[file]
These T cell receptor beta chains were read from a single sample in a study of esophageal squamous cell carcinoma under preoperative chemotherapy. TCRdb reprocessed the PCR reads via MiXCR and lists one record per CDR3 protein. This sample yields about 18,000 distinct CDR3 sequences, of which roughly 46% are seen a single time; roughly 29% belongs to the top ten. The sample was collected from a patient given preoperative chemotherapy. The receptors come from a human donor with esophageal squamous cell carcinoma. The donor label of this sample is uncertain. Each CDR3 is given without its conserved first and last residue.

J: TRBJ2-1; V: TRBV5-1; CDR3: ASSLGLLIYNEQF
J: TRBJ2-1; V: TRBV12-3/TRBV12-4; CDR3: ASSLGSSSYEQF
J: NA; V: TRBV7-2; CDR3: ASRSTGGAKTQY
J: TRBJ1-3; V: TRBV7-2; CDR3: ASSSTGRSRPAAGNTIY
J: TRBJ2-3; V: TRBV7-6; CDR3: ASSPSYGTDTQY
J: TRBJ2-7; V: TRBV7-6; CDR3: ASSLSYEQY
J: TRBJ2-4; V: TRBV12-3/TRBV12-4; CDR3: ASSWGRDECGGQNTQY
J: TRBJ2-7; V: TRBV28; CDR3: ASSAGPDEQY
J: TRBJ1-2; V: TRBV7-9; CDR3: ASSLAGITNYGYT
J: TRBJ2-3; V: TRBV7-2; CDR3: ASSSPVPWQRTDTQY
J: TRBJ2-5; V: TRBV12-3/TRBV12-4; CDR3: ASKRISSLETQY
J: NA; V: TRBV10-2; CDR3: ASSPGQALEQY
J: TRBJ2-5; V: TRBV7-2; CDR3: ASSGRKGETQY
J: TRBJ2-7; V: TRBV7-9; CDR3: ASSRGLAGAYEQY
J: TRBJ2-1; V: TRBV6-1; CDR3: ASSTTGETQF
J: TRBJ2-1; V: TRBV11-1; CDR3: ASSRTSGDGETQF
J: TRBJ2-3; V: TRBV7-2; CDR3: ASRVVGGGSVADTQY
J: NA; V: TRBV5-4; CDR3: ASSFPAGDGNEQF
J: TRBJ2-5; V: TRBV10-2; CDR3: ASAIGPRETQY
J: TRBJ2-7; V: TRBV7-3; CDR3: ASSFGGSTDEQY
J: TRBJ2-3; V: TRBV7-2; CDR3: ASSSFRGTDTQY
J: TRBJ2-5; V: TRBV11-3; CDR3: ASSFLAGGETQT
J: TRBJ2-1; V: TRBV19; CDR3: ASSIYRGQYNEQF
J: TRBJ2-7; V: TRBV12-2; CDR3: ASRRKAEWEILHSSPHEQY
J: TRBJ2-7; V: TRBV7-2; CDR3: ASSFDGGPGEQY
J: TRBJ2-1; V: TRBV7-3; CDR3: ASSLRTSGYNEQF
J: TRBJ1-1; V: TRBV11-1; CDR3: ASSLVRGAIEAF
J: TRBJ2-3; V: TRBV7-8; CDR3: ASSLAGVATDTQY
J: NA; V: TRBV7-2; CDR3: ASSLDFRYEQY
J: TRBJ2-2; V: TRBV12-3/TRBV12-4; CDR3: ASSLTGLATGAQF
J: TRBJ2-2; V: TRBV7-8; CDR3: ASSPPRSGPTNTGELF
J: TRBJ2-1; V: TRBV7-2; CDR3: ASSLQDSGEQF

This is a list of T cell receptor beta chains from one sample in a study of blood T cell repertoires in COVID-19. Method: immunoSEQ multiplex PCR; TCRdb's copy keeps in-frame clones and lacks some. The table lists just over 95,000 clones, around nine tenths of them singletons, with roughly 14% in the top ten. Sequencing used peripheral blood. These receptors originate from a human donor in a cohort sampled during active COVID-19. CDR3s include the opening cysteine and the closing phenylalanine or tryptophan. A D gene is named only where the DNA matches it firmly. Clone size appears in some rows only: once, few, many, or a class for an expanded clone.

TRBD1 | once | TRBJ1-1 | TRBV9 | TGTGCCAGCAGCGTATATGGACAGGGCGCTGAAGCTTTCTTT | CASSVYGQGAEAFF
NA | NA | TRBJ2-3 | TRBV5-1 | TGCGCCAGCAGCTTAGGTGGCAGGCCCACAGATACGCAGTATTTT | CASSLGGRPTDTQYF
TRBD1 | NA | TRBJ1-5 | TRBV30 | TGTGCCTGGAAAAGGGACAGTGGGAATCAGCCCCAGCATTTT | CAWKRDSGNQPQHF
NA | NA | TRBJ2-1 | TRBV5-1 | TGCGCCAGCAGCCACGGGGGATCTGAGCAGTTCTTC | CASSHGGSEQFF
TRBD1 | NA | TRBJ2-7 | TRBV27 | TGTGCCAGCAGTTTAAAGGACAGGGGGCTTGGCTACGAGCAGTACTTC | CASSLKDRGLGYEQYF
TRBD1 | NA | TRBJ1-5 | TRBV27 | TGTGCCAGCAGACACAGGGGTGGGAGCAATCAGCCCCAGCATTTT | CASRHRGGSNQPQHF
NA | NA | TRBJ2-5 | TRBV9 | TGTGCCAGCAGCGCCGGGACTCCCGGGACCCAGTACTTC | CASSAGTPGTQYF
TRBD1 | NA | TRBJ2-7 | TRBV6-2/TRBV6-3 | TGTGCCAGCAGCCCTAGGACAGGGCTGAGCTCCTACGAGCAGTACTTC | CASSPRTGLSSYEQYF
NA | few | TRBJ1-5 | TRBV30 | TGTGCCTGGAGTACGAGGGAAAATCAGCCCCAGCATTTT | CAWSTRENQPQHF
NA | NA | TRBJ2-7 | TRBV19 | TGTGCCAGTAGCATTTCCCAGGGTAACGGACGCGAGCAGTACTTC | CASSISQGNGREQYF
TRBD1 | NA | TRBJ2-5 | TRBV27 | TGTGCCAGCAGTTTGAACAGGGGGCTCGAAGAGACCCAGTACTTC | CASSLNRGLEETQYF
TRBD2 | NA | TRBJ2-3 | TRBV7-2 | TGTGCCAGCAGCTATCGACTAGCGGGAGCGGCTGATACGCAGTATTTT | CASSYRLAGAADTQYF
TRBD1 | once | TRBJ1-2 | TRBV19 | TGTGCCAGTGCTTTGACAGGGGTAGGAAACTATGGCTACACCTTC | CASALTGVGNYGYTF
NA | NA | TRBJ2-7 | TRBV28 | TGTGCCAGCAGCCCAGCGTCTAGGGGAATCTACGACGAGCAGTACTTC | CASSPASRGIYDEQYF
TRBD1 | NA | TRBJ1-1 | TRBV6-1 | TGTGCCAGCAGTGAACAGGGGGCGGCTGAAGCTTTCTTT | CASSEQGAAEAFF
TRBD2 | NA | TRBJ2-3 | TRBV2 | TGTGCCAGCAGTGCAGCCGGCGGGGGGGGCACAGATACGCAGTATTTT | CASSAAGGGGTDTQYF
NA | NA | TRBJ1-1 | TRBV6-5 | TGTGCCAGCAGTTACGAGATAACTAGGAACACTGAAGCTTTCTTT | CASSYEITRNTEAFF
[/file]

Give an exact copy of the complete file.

These T cell receptor beta chains were read from a single sample in a study of esophageal squamous cell carcinoma under preoperative chemotherapy. TCRdb reprocessed the PCR reads via MiXCR and lists one record per CDR3 protein. This sample yields about 18,000 distinct CDR3 sequences, of which roughly 46% are seen a single time; roughly 29% belongs to the top ten. The sample was collected from a patient given preoperative chemotherapy. The receptors come from a human donor with esophageal squamous cell carcinoma. The donor label of this sample is uncertain. Each CDR3 is given without its conserved first and last residue.

J: TRBJ2-1; V: TRBV5-1; CDR3: ASSLGLLIYNEQF
J: TRBJ2-1; V: TRBV12-3/TRBV12-4; CDR3: ASSLGSSSYEQF
J: NA; V: TRBV7-2; CDR3: ASRSTGGAKTQY
J: TRBJ1-3; V: TRBV7-2; CDR3: ASSSTGRSRPAAGNTIY
J: TRBJ2-3; V: TRBV7-6; CDR3: ASSPSYGTDTQY
J: TRBJ2-7; V: TRBV7-6; CDR3: ASSLSYEQY
J: TRBJ2-4; V: TRBV12-3/TRBV12-4; CDR3: ASSWGRDECGGQNTQY
J: TRBJ2-7; V: TRBV28; CDR3: ASSAGPDEQY
J: TRBJ1-2; V: TRBV7-9; CDR3: ASSLAGITNYGYT
J: TRBJ2-3; V: TRBV7-2; CDR3: ASSSPVPWQRTDTQY
J: TRBJ2-5; V: TRBV12-3/TRBV12-4; CDR3: ASKRISSLETQY
J: NA; V: TRBV10-2; CDR3: ASSPGQALEQY
J: TRBJ2-5; V: TRBV7-2; CDR3: ASSGRKGETQY
J: TRBJ2-7; V: TRBV7-9; CDR3: ASSRGLAGAYEQY
J: TRBJ2-1; V: TRBV6-1; CDR3: ASSTTGETQF
J: TRBJ2-1; V: TRBV11-1; CDR3: ASSRTSGDGETQF
J: TRBJ2-3; V: TRBV7-2; CDR3: ASRVVGGGSVADTQY
J: NA; V: TRBV5-4; CDR3: ASSFPAGDGNEQF
J: TRBJ2-5; V: TRBV10-2; CDR3: ASAIGPRETQY
J: TRBJ2-7; V: TRBV7-3; CDR3: ASSFGGSTDEQY
J: TRBJ2-3; V: TRBV7-2; CDR3: ASSSFRGTDTQY
J: TRBJ2-5; V: TRBV11-3; CDR3: ASSFLAGGETQT
J: TRBJ2-1; V: TRBV19; CDR3: ASSIYRGQYNEQF
J: TRBJ2-7; V: TRBV12-2; CDR3: ASRRKAEWEILHSSPHEQY
J: TRBJ2-7; V: TRBV7-2; CDR3: ASSFDGGPGEQY
J: TRBJ2-1; V: TRBV7-3; CDR3: ASSLRTSGYNEQF
J: TRBJ1-1; V: TRBV11-1; CDR3: ASSLVRGAIEAF
J: TRBJ2-3; V: TRBV7-8; CDR3: ASSLAGVATDTQY
J: NA; V: TRBV7-2; CDR3: ASSLDFRYEQY
J: TRBJ2-2; V: TRBV12-3/TRBV12-4; CDR3: ASSLTGLATGAQF
J: TRBJ2-2; V: TRBV7-8; CDR3: ASSPPRSGPTNTGELF
J: TRBJ2-1; V: TRBV7-2; CDR3: ASSLQDSGEQF

This is a list of T cell receptor beta chains from one sample in a study of blood T cell repertoires in COVID-19. Method: immunoSEQ multiplex PCR; TCRdb's copy keeps in-frame clones and lacks some. The table lists just over 95,000 clones, around nine tenths of them singletons, with roughly 14% in the top ten. Sequencing used peripheral blood. These receptors originate from a human donor in a cohort sampled during active COVID-19. CDR3s include the opening cysteine and the closing phenylalanine or tryptophan. A D gene is named only where the DNA matches it firmly. Clone size appears in some rows only: once, few, many, or a class for an expanded clone.

TRBD1 | once | TRBJ1-1 | TRBV9 | TGTGCCAGCAGCGTATATGGACAGGGCGCTGAAGCTTTCTTT | CASSVYGQGAEAFF
NA | NA | TRBJ2-3 | TRBV5-1 | TGCGCCAGCAGCTTAGGTGGCAGGCCCACAGATACGCAGTATTTT | CASSLGGRPTDTQYF
TRBD1 | NA | TRBJ1-5 | TRBV30 | TGTGCCTGGAAAAGGGACAGTGGGAATCAGCCCCAGCATTTT | CAWKRDSGNQPQHF
NA | NA | TRBJ2-1 | TRBV5-1 | TGCGCCAGCAGCCACGGGGGATCTGAGCAGTTCTTC | CASSHGGSEQFF
TRBD1 | NA | TRBJ2-7 | TRBV27 | TGTGCCAGCAGTTTAAAGGACAGGGGGCTTGGCTACGAGCAGTACTTC | CASSLKDRGLGYEQYF
TRBD1 | NA | TRBJ1-5 | TRBV27 | TGTGCCAGCAGACACAGGGGTGGGAGCAATCAGCCCCAGCATTTT | CASRHRGGSNQPQHF
NA | NA | TRBJ2-5 | TRBV9 | TGTGCCAGCAGCGCCGGGACTCCCGGGACCCAGTACTTC | CASSAGTPGTQYF
TRBD1 | NA | TRBJ2-7 | TRBV6-2/TRBV6-3 | TGTGCCAGCAGCCCTAGGACAGGGCTGAGCTCCTACGAGCAGTACTTC | CASSPRTGLSSYEQYF
NA | few | TRBJ1-5 | TRBV30 | TGTGCCTGGAGTACGAGGGAAAATCAGCCCCAGCATTTT | CAWSTRENQPQHF
NA | NA | TRBJ2-7 | TRBV19 | TGTGCCAGTAGCATTTCCCAGGGTAACGGACGCGAGCAGTACTTC | CASSISQGNGREQYF
TRBD1 | NA | TRBJ2-5 | TRBV27 | TGTGCCAGCAGTTTGAACAGGGGGCTCGAAGAGACCCAGTACTTC | CASSLNRGLEETQYF
TRBD2 | NA | TRBJ2-3 | TRBV7-2 | TGTGCCAGCAGCTATCGACTAGCGGGAGCGGCTGATACGCAGTATTTT | CASSYRLAGAADTQYF
TRBD1 | once | TRBJ1-2 | TRBV19 | TGTGCCAGTGCTTTGACAGGGGTAGGAAACTATGGCTACACCTTC | CASALTGVGNYGYTF
NA | NA | TRBJ2-7 | TRBV28 | TGTGCCAGCAGCCCAGCGTCTAGGGGAATCTACGACGAGCAGTACTTC | CASSPASRGIYDEQYF
TRBD1 | NA | TRBJ1-1 | TRBV6-1 | TGTGCCAGCAGTGAACAGGGGGCGGCTGAAGCTTTCTTT | CASSEQGAAEAFF
TRBD2 | NA | TRBJ2-3 | TRBV2 | TGTGCCAGCAGTGCAGCCGGCGGGGGGGGCACAGATACGCAGTATTTT | CASSAAGGGGTDTQYF
NA | NA | TRBJ1-1 | TRBV6-5 | TGTGCCAGCAGTTACGAGATAACTAGGAACACTGAAGCTTTCTTT | CASSYEITRNTEAFF